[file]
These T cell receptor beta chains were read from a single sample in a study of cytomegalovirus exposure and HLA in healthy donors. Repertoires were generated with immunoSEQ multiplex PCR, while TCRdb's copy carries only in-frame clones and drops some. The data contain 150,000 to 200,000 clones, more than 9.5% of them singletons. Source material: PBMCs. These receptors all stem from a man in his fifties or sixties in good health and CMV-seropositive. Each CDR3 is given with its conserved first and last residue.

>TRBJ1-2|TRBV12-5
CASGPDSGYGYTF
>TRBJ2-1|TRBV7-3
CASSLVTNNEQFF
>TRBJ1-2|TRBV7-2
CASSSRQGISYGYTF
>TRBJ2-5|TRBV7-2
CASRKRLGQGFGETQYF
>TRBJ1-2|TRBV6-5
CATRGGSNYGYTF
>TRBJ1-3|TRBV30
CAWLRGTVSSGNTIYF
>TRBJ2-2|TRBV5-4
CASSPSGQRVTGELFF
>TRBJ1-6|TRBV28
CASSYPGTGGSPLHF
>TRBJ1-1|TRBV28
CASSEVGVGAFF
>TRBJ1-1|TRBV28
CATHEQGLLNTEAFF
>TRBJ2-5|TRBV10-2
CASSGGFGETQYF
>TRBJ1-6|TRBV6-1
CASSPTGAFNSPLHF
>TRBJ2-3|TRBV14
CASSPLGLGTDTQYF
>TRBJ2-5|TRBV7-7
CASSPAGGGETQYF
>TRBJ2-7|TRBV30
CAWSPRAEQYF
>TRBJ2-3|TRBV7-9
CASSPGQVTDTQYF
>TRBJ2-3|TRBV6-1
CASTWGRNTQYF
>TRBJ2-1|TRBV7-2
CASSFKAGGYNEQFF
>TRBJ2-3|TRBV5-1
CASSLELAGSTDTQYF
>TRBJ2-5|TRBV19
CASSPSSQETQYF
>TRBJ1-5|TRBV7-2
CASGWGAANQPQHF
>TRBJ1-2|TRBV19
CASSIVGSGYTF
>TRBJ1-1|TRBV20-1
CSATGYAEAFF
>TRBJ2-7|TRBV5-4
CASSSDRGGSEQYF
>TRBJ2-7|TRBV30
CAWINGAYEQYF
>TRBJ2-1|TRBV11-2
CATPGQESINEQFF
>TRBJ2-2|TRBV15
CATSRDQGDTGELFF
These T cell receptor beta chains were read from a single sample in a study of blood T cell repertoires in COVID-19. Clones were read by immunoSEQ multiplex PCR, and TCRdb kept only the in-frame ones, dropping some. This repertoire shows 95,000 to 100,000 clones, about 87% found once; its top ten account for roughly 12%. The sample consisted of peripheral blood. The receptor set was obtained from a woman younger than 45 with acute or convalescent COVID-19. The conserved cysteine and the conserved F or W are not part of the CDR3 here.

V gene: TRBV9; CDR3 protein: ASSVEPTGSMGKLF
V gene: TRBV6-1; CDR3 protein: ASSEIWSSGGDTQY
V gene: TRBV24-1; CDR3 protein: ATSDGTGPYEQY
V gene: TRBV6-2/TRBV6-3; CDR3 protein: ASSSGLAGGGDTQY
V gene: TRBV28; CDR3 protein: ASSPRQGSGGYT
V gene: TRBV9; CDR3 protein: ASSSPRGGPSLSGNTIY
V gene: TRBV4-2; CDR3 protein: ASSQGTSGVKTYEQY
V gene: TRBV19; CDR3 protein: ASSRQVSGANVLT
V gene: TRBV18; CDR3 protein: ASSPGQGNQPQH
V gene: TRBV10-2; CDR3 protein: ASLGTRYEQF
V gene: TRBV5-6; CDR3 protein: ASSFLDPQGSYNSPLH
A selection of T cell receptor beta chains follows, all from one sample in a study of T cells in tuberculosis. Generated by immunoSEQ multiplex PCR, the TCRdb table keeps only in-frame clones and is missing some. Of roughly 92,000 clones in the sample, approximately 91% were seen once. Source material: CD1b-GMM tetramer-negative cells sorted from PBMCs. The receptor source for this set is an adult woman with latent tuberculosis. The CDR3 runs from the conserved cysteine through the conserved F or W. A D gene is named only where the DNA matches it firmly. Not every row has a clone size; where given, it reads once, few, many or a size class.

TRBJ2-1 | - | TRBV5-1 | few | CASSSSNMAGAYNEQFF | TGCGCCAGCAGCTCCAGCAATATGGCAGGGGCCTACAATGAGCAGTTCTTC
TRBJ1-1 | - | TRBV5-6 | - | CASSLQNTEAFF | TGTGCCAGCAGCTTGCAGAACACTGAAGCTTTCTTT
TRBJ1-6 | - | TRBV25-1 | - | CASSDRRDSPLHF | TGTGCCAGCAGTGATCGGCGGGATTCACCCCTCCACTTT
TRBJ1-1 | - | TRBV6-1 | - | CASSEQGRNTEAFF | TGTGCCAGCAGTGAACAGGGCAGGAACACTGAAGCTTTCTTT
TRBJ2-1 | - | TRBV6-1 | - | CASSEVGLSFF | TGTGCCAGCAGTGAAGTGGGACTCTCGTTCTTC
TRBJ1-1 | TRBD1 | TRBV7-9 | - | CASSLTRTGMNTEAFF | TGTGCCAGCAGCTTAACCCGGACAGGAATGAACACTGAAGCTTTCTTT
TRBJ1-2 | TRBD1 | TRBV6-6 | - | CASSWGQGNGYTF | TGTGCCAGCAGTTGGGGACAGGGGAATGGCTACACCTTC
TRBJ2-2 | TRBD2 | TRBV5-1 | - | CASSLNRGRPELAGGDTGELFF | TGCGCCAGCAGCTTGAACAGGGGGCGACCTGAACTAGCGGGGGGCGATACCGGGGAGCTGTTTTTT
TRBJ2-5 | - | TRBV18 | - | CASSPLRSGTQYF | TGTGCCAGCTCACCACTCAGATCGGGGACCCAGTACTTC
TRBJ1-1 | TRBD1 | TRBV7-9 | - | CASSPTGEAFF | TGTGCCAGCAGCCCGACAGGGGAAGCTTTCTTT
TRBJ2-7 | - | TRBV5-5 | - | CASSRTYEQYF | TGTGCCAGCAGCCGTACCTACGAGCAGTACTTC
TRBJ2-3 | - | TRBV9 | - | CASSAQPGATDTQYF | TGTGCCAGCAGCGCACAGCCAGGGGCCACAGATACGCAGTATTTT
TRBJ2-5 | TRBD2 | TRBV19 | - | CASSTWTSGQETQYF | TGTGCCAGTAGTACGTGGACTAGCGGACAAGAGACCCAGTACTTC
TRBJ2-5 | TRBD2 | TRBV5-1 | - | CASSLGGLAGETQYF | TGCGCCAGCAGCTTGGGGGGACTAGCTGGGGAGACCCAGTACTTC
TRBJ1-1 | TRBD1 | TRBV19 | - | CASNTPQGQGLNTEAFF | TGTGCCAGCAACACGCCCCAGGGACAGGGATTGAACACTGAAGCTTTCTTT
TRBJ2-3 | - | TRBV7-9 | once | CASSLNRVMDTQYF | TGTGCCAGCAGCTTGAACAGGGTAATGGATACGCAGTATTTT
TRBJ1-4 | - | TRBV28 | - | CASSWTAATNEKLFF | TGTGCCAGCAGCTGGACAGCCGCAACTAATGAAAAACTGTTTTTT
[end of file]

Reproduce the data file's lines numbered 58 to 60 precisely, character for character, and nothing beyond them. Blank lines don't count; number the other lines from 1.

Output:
V gene: TRBV6-1; CDR3 protein: ASSEIWSSGGDTQY
V gene: TRBV24-1; CDR3 protein: ATSDGTGPYEQY
V gene: TRBV6-2/TRBV6-3; CDR3 protein: ASSSGLAGGGDTQY